Friday, May 15, 2015

Eduard P-400 Airacobra (#8471 “Weekend” Edition)

I love that title – weekend indeed.  Well, if I had 7 day weekends that would work.  I am sure some of you are not as plodding as I am.  As you all know, it means you get the sprues and decals for one model. 

The Cactus Air Force referred to the air group that occupied Henderson Field on Guadalcanal in 1942.  Eventually, it sported Marine, Navy and Army Air Forces aircraft.  They operated under horrific conditions which included almost nightly shelling by the Japanese Navy as well as living in crude tents and eating captured Japanese rations.

The Second World War is my main modeling interest, and the Cactus Air Force and Operation Torch (the invasion of North Africa) are of particular interest to me.  Maybe it is because Guadalcanal was so much like our struggle in Vietnam (where I served while in the U. S.  Army) that it captures my attention.  Operation Torch interests me because my late and beloved father-in-law started his war there and eventually took him to Sicily and Italy.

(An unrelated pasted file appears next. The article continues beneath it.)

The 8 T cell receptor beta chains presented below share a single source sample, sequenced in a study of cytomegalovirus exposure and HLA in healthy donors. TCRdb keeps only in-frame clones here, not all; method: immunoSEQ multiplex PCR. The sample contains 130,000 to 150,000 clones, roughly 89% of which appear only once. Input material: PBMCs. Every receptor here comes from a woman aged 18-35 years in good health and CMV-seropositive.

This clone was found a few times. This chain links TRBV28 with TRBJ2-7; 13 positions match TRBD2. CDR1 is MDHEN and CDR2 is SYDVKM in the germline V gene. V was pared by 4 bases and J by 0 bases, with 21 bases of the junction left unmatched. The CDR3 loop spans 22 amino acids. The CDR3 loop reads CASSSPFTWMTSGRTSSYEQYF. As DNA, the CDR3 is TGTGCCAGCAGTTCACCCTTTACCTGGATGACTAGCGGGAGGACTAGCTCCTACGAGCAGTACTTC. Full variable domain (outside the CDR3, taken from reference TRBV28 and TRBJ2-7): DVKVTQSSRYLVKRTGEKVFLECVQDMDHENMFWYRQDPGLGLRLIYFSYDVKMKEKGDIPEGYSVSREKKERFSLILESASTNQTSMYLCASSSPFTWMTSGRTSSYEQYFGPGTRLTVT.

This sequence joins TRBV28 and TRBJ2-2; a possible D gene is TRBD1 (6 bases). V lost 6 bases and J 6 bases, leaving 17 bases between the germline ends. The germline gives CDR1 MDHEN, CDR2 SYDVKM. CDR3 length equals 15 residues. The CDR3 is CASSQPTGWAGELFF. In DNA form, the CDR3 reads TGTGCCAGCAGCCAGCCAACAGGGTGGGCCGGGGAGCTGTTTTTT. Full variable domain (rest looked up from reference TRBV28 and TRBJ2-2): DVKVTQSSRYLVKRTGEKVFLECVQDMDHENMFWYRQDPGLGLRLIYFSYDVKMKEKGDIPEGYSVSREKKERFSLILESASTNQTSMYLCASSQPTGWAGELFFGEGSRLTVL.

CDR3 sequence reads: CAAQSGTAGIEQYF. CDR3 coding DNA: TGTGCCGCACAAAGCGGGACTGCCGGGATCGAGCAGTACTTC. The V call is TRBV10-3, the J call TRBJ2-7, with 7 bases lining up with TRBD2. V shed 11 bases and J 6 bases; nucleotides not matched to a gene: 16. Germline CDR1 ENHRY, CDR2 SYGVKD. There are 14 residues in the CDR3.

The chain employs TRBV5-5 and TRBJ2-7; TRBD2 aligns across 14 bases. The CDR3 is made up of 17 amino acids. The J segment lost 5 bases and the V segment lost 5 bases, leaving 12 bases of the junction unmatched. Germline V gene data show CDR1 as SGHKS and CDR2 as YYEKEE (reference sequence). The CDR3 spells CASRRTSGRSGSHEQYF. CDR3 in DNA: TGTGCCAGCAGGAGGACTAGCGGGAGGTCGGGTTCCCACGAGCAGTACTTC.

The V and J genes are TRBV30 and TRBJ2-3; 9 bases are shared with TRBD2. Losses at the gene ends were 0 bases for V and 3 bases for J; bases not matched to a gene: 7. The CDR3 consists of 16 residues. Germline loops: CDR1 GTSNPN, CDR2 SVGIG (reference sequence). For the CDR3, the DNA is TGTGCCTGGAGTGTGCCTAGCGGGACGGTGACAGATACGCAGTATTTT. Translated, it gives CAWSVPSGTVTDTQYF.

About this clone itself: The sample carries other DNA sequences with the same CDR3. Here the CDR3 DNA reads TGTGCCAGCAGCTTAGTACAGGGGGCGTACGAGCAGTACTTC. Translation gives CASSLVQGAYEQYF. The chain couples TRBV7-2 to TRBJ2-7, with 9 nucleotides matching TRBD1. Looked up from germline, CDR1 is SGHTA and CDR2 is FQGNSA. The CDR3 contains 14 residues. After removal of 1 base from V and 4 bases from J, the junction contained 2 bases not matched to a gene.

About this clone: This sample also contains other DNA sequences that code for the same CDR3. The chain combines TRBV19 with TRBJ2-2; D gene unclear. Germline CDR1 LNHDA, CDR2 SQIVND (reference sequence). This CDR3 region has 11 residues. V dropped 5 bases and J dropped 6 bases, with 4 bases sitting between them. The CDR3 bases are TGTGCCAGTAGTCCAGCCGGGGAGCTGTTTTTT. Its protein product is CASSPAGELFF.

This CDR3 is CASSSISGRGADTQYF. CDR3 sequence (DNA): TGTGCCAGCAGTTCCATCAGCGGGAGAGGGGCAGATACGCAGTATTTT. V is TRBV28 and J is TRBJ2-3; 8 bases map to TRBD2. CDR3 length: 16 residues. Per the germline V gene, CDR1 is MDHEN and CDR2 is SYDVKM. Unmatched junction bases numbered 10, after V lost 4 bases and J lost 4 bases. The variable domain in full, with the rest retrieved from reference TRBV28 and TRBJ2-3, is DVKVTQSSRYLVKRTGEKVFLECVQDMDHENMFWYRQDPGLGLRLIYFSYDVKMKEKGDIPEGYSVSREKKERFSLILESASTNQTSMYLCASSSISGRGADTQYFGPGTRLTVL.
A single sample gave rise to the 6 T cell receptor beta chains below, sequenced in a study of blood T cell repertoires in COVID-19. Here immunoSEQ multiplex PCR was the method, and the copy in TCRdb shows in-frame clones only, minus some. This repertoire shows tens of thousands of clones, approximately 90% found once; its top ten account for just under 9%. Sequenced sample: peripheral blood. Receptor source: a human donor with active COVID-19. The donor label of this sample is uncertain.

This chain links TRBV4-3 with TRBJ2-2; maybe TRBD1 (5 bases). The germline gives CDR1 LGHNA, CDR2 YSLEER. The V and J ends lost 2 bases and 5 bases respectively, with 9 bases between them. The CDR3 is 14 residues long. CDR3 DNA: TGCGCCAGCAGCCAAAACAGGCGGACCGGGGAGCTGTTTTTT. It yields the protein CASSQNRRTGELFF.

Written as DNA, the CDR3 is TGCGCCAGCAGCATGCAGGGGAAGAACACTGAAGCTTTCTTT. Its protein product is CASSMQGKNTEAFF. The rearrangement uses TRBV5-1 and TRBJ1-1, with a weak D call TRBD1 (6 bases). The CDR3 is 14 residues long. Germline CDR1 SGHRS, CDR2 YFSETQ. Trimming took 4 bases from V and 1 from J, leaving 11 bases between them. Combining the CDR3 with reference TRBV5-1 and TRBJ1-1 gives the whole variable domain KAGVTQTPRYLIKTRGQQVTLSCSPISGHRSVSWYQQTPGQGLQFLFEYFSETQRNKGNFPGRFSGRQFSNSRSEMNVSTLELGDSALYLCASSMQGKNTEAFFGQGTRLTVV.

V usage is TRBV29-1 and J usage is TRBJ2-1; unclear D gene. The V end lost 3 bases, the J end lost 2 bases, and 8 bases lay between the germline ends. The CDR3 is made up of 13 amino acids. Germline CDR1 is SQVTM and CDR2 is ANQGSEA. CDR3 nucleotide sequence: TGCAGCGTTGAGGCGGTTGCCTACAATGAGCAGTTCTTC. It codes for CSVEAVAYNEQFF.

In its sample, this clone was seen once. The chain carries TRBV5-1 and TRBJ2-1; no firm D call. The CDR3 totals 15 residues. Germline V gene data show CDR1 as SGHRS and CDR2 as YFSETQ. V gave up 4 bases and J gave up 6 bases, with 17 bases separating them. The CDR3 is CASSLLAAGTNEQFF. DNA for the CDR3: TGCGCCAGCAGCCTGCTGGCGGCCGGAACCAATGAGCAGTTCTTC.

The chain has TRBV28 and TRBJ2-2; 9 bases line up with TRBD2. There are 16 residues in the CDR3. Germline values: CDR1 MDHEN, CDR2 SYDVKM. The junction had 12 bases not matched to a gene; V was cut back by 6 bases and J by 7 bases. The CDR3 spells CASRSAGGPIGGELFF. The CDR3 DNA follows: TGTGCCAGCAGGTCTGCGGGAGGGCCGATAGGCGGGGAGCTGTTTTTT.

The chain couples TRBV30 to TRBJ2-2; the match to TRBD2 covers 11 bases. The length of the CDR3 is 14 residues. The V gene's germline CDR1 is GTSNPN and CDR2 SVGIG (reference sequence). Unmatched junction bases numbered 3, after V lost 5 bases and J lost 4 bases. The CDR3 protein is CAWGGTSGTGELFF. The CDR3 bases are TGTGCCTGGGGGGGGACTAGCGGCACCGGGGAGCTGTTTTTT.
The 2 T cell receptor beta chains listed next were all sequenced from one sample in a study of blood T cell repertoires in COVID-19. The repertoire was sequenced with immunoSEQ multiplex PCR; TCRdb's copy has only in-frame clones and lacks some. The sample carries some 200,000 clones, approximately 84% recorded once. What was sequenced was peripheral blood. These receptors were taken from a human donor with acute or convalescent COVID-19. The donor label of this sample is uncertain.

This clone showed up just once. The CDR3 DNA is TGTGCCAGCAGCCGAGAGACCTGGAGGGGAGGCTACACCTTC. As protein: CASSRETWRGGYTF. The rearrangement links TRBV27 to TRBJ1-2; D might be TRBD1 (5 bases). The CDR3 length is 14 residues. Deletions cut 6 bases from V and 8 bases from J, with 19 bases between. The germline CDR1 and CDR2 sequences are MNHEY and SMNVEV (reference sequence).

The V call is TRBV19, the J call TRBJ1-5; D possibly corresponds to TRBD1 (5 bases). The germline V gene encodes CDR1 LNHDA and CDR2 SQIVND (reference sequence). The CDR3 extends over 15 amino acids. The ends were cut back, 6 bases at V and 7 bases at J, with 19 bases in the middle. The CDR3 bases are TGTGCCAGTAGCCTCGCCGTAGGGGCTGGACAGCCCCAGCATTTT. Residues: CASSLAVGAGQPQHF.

I purchased this kit as I wanted to build another Eduard model, and it of course had markings I wanted.  Being a new returnee to the modeling fraternity, I have been struck at how detailed these kits are, and how many tiny parts need to be dealt with.  I really like the surface detail and the cockpits Eduard produces in their kits. 

I painted this one with Model Master Acrylic paints, but I had some trouble.  I did not thin the paints enough, and probably had the pressure up too high on my compressor, so a got a fairly grainy surface when I sprayed the dark brown.  Actually, it was very grainy.  I had to take some very fine emery paper and sand it down some and re-coat it.  The finish was still not that good.  A few coats of Future helped, but I still regard the result as being a “two foot model”, i.e., it is best viewed no closer than two feet!  Oh, well…lesson learned.

I did use Eduard canopy masks for the first time, and I hope to use them on everything in the future.  The results were excellent.  They are well worth the cost.

Once other “new” (to me) product I used was Perfect Plastic Putty, which is water-based.  You can smooth it in with a damp Q-Tip, and it does not shrink when dried.  Much easier to use than Bondo or Squadron Green Putty.

It spite of the issues I had, I enjoyed the build.  And, my skills are getting better.

Great for filling gaps without sanding.

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